c) graduate

d) move out, or

e) decide they are ready to be independent (we threw this one in to avoid the 'I'm an adult and don't have to follow house rules').

 

My kids have known this from the start and both see the use of a car and cell phone without the expense as a privilege that they appreciate and want to keep at this time so they readily abide by the rules. I imagine if we had first implemented the rules at the point one of the above happened, instead of prior to them even being an issue, they might interpret the rule as a punishment designed to control them. My kids tend to roll their eyes when I lay down a list of rules for something that isn't an issue right now but at least they know up front what to expect.

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Our boys pay all expenses related to their cars; the cars themselves were gifts from other people.

 

Ds21 is in college full-time and pays a quarter of all expenses related to school (housing, food, tuition, books, fees). He works every break and all summer.

 

Ds19 is working part time and living at home. We do not charge rent at the moment, but he will be moving out shortly.

 

Your daughter needs to make a realistic budget, and get a plan. I would not keep her at home if she's wanting to leave, but I'd definitely prepare her for what she'll be facing when she goes.

 

Oh, and with a grampa like you describe, I'd sure as shootin' be on the horn to him, telling him he's NOT to help her with insurance. You can bet she'll ask him if you refuse to pay.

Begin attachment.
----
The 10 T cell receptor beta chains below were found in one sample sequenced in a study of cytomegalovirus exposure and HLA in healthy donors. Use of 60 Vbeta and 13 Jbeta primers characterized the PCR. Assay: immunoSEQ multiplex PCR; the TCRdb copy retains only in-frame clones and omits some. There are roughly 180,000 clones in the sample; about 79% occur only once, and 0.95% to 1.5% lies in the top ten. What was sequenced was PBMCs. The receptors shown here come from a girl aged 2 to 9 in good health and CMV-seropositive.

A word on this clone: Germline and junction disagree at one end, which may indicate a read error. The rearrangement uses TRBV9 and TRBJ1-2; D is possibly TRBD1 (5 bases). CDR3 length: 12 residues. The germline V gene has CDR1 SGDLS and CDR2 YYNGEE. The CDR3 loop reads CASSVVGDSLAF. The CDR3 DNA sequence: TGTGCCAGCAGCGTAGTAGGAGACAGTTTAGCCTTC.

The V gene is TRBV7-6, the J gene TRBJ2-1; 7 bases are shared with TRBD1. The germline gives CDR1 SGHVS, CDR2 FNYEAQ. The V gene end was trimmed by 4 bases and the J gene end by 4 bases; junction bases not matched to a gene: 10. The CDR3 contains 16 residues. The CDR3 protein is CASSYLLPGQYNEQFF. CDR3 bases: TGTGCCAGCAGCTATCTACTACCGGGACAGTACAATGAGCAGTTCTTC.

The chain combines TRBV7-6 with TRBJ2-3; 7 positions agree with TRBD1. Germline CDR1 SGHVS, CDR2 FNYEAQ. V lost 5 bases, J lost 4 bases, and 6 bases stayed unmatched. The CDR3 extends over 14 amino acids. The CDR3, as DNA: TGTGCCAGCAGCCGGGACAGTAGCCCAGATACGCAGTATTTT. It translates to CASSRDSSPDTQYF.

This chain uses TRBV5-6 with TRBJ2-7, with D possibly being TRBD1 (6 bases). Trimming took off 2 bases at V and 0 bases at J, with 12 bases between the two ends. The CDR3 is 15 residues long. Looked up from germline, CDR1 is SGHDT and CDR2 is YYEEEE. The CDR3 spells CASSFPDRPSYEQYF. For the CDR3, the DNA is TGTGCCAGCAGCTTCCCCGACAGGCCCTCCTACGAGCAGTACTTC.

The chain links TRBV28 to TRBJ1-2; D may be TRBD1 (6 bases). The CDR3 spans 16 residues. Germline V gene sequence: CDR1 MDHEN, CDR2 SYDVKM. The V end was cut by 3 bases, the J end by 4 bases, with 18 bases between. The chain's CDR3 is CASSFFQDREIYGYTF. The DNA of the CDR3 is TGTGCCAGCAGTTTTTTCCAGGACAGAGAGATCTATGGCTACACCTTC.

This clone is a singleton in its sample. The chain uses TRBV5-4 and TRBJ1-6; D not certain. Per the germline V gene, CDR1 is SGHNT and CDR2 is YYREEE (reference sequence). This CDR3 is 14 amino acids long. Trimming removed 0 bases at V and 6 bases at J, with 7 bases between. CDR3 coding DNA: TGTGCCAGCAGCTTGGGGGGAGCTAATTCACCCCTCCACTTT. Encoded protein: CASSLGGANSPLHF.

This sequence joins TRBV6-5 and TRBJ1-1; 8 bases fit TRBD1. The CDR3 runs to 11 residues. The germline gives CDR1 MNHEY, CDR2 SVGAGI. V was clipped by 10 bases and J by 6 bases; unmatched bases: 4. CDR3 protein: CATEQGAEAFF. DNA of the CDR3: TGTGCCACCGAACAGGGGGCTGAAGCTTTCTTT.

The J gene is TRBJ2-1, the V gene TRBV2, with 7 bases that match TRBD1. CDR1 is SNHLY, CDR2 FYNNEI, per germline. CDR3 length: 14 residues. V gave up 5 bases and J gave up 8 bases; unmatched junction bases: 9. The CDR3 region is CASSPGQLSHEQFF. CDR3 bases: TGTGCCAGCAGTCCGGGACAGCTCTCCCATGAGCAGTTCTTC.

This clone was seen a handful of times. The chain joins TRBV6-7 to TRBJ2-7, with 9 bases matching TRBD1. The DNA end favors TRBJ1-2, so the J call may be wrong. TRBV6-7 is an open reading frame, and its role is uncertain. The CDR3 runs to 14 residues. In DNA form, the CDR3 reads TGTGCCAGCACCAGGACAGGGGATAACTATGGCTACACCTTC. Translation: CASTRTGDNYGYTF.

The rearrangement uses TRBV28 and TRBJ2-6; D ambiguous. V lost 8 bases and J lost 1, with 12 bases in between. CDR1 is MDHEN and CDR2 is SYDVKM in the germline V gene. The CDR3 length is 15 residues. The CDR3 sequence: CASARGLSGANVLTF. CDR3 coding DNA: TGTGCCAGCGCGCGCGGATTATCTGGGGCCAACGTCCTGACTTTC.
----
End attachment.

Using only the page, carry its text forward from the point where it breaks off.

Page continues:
I'm sorry she's such a brat. I've had lots of struggles with respect around here, too.

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Hmm, wow, you've gotten a lot of great replies.

 

My parents never paid car insurance for me, not even when I was a minor living at home. I was told they had already provided the only transportation they were going to provide - my feet - and if I wanted to go faster than than I'd have to get a job. And so I got a job, bought my own car and paid for all the gas and insurance.

 

You are not doing your daughter any favors by allowing her to treat you so poorly while also expecting you to shoulder her financial burdens. If she wants to be treated as an adult - moving out is part of adulthood - then treat her like an adult. You may want to give her as a launch gift into adulthood the Financial Peace series by Dave Ramsey. What she chooses to do with it is her own concern but YOU are not responsible for her choices, financial or otherwise once she is on her own.